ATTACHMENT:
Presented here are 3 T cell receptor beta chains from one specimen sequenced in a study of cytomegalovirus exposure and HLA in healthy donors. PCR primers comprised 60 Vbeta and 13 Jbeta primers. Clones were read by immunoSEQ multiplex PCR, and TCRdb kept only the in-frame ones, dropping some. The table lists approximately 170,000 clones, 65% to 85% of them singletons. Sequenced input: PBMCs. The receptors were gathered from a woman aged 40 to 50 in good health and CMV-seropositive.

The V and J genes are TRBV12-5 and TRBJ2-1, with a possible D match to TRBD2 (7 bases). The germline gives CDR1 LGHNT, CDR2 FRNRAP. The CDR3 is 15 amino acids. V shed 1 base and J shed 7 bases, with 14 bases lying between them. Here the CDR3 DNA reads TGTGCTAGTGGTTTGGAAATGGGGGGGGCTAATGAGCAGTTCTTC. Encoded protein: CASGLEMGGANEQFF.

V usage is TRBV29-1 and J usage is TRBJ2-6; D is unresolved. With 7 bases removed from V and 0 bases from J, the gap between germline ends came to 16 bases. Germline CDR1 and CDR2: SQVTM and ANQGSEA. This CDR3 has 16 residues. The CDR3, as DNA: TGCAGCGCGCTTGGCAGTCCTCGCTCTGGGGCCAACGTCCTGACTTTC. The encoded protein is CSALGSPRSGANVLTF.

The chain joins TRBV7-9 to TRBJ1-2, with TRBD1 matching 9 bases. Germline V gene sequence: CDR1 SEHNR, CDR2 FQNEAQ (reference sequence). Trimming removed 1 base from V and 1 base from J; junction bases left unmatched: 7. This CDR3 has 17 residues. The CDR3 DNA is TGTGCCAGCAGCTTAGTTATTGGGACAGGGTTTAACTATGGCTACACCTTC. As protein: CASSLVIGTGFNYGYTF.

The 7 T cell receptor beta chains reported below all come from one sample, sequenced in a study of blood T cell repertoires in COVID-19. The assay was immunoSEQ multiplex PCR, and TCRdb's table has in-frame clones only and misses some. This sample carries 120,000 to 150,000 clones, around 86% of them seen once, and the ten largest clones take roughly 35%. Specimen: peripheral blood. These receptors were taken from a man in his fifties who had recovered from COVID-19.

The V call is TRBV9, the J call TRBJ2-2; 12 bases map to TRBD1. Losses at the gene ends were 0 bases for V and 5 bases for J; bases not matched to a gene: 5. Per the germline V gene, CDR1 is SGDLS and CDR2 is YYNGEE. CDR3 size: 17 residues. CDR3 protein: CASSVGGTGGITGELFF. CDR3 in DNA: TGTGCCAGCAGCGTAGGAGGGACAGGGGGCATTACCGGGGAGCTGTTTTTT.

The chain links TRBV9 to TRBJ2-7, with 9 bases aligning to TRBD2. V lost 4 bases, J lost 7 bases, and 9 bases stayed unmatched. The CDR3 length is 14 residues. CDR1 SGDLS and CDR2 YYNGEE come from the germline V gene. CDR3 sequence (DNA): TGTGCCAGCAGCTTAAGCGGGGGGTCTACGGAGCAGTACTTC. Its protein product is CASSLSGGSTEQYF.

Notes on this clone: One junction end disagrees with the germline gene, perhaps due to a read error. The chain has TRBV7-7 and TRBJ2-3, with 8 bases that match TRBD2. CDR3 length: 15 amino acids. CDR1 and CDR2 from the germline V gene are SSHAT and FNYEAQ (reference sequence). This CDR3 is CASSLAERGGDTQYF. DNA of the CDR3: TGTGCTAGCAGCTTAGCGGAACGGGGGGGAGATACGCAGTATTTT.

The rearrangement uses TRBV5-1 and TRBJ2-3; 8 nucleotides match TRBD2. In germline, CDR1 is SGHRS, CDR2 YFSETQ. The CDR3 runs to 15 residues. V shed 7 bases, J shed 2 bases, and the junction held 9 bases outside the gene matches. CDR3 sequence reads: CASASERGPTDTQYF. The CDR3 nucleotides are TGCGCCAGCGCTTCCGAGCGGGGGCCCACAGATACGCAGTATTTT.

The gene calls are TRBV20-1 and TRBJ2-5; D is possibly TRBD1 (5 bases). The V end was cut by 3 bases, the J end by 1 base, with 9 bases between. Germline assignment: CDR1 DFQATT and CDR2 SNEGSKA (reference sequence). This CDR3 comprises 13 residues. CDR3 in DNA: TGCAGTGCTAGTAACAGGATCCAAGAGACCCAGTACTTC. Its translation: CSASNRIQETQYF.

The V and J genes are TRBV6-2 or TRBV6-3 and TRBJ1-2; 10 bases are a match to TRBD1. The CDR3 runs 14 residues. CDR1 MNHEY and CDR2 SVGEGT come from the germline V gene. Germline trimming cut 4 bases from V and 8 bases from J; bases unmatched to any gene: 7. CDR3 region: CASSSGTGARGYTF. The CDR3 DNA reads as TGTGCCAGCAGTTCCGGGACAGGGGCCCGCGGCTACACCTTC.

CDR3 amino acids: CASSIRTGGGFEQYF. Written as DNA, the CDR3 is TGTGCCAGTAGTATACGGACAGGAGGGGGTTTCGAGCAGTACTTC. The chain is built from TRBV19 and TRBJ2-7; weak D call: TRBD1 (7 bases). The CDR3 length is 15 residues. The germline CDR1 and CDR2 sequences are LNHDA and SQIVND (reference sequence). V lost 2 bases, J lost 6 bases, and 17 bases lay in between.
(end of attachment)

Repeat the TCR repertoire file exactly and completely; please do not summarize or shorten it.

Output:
Presented here are 3 T cell receptor beta chains from one specimen sequenced in a study of cytomegalovirus exposure and HLA in healthy donors. PCR primers comprised 60 Vbeta and 13 Jbeta primers. Clones were read by immunoSEQ multiplex PCR, and TCRdb kept only the in-frame ones, dropping some. The table lists approximately 170,000 clones, 65% to 85% of them singletons. Sequenced input: PBMCs. The receptors were gathered from a woman aged 40 to 50 in good health and CMV-seropositive.

The V and J genes are TRBV12-5 and TRBJ2-1, with a possible D match to TRBD2 (7 bases). The germline gives CDR1 LGHNT, CDR2 FRNRAP. The CDR3 is 15 amino acids. V shed 1 base and J shed 7 bases, with 14 bases lying between them. Here the CDR3 DNA reads TGTGCTAGTGGTTTGGAAATGGGGGGGGCTAATGAGCAGTTCTTC. Encoded protein: CASGLEMGGANEQFF.

V usage is TRBV29-1 and J usage is TRBJ2-6; D is unresolved. With 7 bases removed from V and 0 bases from J, the gap between germline ends came to 16 bases. Germline CDR1 and CDR2: SQVTM and ANQGSEA. This CDR3 has 16 residues. The CDR3, as DNA: TGCAGCGCGCTTGGCAGTCCTCGCTCTGGGGCCAACGTCCTGACTTTC. The encoded protein is CSALGSPRSGANVLTF.

The chain joins TRBV7-9 to TRBJ1-2, with TRBD1 matching 9 bases. Germline V gene sequence: CDR1 SEHNR, CDR2 FQNEAQ (reference sequence). Trimming removed 1 base from V and 1 base from J; junction bases left unmatched: 7. This CDR3 has 17 residues. The CDR3 DNA is TGTGCCAGCAGCTTAGTTATTGGGACAGGGTTTAACTATGGCTACACCTTC. As protein: CASSLVIGTGFNYGYTF.

The 7 T cell receptor beta chains reported below all come from one sample, sequenced in a study of blood T cell repertoires in COVID-19. The assay was immunoSEQ multiplex PCR, and TCRdb's table has in-frame clones only and misses some. This sample carries 120,000 to 150,000 clones, around 86% of them seen once, and the ten largest clones take roughly 35%. Specimen: peripheral blood. These receptors were taken from a man in his fifties who had recovered from COVID-19.

The V call is TRBV9, the J call TRBJ2-2; 12 bases map to TRBD1. Losses at the gene ends were 0 bases for V and 5 bases for J; bases not matched to a gene: 5. Per the germline V gene, CDR1 is SGDLS and CDR2 is YYNGEE. CDR3 size: 17 residues. CDR3 protein: CASSVGGTGGITGELFF. CDR3 in DNA: TGTGCCAGCAGCGTAGGAGGGACAGGGGGCATTACCGGGGAGCTGTTTTTT.

The chain links TRBV9 to TRBJ2-7, with 9 bases aligning to TRBD2. V lost 4 bases, J lost 7 bases, and 9 bases stayed unmatched. The CDR3 length is 14 residues. CDR1 SGDLS and CDR2 YYNGEE come from the germline V gene. CDR3 sequence (DNA): TGTGCCAGCAGCTTAAGCGGGGGGTCTACGGAGCAGTACTTC. Its protein product is CASSLSGGSTEQYF.

Notes on this clone: One junction end disagrees with the germline gene, perhaps due to a read error. The chain has TRBV7-7 and TRBJ2-3, with 8 bases that match TRBD2. CDR3 length: 15 amino acids. CDR1 and CDR2 from the germline V gene are SSHAT and FNYEAQ (reference sequence). This CDR3 is CASSLAERGGDTQYF. DNA of the CDR3: TGTGCTAGCAGCTTAGCGGAACGGGGGGGAGATACGCAGTATTTT.

The rearrangement uses TRBV5-1 and TRBJ2-3; 8 nucleotides match TRBD2. In germline, CDR1 is SGHRS, CDR2 YFSETQ. The CDR3 runs to 15 residues. V shed 7 bases, J shed 2 bases, and the junction held 9 bases outside the gene matches. CDR3 sequence reads: CASASERGPTDTQYF. The CDR3 nucleotides are TGCGCCAGCGCTTCCGAGCGGGGGCCCACAGATACGCAGTATTTT.

The gene calls are TRBV20-1 and TRBJ2-5; D is possibly TRBD1 (5 bases). The V end was cut by 3 bases, the J end by 1 base, with 9 bases between. Germline assignment: CDR1 DFQATT and CDR2 SNEGSKA (reference sequence). This CDR3 comprises 13 residues. CDR3 in DNA: TGCAGTGCTAGTAACAGGATCCAAGAGACCCAGTACTTC. Its translation: CSASNRIQETQYF.

The V and J genes are TRBV6-2 or TRBV6-3 and TRBJ1-2; 10 bases are a match to TRBD1. The CDR3 runs 14 residues. CDR1 MNHEY and CDR2 SVGEGT come from the germline V gene. Germline trimming cut 4 bases from V and 8 bases from J; bases unmatched to any gene: 7. CDR3 region: CASSSGTGARGYTF. The CDR3 DNA reads as TGTGCCAGCAGTTCCGGGACAGGGGCCCGCGGCTACACCTTC.

CDR3 amino acids: CASSIRTGGGFEQYF. Written as DNA, the CDR3 is TGTGCCAGTAGTATACGGACAGGAGGGGGTTTCGAGCAGTACTTC. The chain is built from TRBV19 and TRBJ2-7; weak D call: TRBD1 (7 bases). The CDR3 length is 15 residues. The germline CDR1 and CDR2 sequences are LNHDA and SQIVND (reference sequence). V lost 2 bases, J lost 6 bases, and 17 bases lay in between.